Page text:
Spanish experts reflect about the role of women in Oncology

The first ESMO Women for Oncology Award was recently conferred to VHIO´s Enriqueta Felip during the European Cancer Congress, Vienna, Austria, 25 – 27 September, 2015. In celebration, ESMO talked to Enriqueta and selected Spanish experts about the role of women in Oncology:

Source: ESMO

Spanish experts reflect about the role of women in Oncology

Dr. Enriqueta Felip, recepient of the First ESMO Women for Oncology Award: “For oncologists entering the workplace, a mentor helping them to plan their academic career is essential, regardless of their gender”

Dr. Josep Tabernero, President-elect of the European Society for Medical Oncology (ESMO): “Equal opportunities have already been achieved in the education of future oncologists, and it is only a matter of time before women are given positions of more responsibility”

Dr. Pilar Garrido, President of the Spanish Society of Medical Oncology (SEOM) and member of the ESMO Women for Oncology Task Force: “It is crucial to make the most of talent and support initiatives that promote real equal opportunities. At SEOM we are convinced that excellency in care, teaching and research has no gender”

• The ESMO Women for Oncology initative deals with inequalities that prevent female oncologists from reaching leadership positions during their professional career.

The European Cancer Congress (ECC) 2015, recently held in Vienna, 25 – 29 September 2015, served as a platform for the conferral of the First Women for Oncology Award of the European Society for Medical Oncology (ESMO) to Doctor Enriqueta Felip, head of the Medical Oncology Department at Vall d’Hebron Institute of Oncology (VHIO) in Barcelona. The winner of the award discussed the challenges that women have to face in Oncology together with Doctor Pilar Garrido, President of the Spanish Society of Medical Oncology (SEOM) and member of the ESMO Women for Oncology Task Force (ESMO W4O), and Doctor Josep Tabernero, Director of VHIO and ESMO President-elect for the 2018-2019 term.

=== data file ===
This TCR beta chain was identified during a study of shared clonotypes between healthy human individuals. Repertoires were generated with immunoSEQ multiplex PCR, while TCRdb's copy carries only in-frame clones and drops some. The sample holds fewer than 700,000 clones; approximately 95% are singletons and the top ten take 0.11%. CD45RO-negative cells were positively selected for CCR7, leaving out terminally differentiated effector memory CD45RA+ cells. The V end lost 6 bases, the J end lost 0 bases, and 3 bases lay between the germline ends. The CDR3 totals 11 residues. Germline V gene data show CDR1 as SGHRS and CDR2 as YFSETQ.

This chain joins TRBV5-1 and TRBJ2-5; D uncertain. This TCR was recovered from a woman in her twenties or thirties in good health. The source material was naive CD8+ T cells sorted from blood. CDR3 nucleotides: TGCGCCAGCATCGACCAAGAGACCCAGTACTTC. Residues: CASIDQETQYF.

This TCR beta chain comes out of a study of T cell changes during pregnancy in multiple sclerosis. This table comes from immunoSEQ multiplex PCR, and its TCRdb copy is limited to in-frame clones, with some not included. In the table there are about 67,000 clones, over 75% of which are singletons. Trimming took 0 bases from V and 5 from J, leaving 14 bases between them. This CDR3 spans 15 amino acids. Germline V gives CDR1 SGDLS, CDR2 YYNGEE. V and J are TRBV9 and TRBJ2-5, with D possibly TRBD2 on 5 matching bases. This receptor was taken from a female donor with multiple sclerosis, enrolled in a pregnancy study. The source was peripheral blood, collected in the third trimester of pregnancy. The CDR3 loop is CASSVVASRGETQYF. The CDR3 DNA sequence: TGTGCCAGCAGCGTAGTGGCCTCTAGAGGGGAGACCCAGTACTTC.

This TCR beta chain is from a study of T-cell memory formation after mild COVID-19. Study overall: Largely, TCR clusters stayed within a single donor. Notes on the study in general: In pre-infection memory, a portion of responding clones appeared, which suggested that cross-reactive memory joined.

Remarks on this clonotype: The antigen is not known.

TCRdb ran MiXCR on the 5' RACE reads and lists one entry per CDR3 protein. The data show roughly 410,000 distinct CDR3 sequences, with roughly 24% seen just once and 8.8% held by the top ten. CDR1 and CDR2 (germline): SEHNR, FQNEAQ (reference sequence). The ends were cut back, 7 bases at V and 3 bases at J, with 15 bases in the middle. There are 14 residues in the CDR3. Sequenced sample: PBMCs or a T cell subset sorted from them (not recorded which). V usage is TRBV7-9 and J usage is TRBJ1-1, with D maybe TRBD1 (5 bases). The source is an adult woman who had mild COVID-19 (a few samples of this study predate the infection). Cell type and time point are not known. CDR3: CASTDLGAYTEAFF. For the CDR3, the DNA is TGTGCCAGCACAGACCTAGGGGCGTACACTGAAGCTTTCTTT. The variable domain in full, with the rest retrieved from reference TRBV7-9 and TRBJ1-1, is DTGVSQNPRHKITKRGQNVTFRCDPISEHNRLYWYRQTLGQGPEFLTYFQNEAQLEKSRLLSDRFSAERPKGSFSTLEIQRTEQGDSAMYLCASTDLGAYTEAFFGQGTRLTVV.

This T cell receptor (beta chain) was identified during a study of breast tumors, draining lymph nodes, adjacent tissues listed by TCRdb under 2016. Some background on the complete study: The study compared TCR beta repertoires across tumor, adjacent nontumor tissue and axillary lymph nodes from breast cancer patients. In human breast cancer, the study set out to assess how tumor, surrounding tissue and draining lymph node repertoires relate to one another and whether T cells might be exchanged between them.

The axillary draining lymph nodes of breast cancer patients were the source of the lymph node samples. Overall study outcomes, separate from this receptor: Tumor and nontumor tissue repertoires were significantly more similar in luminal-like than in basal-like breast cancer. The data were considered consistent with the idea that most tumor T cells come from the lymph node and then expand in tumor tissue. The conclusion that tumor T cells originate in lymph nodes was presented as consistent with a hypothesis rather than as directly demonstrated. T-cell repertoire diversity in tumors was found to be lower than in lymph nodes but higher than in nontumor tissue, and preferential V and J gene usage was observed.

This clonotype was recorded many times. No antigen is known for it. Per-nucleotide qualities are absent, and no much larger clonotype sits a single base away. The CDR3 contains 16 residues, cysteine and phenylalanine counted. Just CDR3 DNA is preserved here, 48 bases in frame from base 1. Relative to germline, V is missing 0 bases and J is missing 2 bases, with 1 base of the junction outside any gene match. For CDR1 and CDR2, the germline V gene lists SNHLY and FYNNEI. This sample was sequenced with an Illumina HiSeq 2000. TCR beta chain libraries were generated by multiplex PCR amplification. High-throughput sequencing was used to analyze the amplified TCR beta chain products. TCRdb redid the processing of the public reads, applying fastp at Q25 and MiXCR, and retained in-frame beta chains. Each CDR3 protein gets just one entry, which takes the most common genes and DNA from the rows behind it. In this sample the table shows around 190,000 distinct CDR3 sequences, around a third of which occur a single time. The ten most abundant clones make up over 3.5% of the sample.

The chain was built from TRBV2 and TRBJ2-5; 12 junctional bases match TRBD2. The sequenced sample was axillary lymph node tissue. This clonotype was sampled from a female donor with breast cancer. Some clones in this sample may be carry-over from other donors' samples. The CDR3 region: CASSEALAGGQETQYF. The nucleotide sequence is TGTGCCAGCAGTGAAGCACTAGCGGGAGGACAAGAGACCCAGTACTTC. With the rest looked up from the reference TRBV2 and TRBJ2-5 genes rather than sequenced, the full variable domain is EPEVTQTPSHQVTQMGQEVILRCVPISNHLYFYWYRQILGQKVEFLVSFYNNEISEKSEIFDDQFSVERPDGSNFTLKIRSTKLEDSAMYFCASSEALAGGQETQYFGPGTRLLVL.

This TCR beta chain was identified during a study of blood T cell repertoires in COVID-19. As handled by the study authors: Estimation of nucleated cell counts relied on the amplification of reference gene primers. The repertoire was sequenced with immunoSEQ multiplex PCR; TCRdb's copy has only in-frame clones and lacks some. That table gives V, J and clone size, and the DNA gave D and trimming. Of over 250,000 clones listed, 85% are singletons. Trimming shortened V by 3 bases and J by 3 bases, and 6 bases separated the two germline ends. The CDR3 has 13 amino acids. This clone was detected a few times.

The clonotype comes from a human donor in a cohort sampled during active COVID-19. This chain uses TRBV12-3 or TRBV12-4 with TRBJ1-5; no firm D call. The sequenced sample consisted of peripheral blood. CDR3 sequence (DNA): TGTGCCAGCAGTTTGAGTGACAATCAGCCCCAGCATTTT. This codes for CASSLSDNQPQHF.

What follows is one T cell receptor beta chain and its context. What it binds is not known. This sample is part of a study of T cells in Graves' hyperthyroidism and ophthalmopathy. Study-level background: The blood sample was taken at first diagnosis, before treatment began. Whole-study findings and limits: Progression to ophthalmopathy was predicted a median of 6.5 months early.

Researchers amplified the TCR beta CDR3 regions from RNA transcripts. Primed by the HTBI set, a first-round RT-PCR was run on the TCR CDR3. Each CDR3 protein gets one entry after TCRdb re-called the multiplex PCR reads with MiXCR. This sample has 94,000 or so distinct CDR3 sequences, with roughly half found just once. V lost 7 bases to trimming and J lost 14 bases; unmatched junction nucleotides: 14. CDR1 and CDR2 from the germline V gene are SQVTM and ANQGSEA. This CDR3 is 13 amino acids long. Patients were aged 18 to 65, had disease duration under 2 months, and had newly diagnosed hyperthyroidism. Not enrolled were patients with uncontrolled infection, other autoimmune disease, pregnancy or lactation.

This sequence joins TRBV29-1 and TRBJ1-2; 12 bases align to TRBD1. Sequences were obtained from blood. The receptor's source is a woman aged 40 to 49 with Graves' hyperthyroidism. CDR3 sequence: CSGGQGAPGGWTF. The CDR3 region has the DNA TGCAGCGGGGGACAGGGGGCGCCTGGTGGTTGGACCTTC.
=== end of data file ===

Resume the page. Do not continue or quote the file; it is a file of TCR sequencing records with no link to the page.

ESMO Women for Oncology (ESMO W4O) is a dynamic network of professional women working in Oncology who have challenges and objectives in common: to pursue successful scientific and professional development and position themselves so as to be amongst the leaders of tomorrow, sharing experience, cooperating in new projects and exchanging ideas. The Award conferred to Enriqueta Felip is a tangible form of praise to ESMO members who address inequalities that prevent female oncologists from reaching leadership positions in their professional career.

Doctor Felip sums up: “The challenges faced by women who want a career in oncology are the same as those of their male counterparts. The figure of a mentor helping us to plan where we want to go and the steps to take to get there is essential, as well as being proactive, visibility in publications and research, international networking and cooperation in projects of scientific societies”

She makes an example of these challenges based on her personal experience: “During my career, it was very helpful to be able to work with professionals who guided me and introduced me to international working groups, enabling me to take part in various ESMO initiatives”.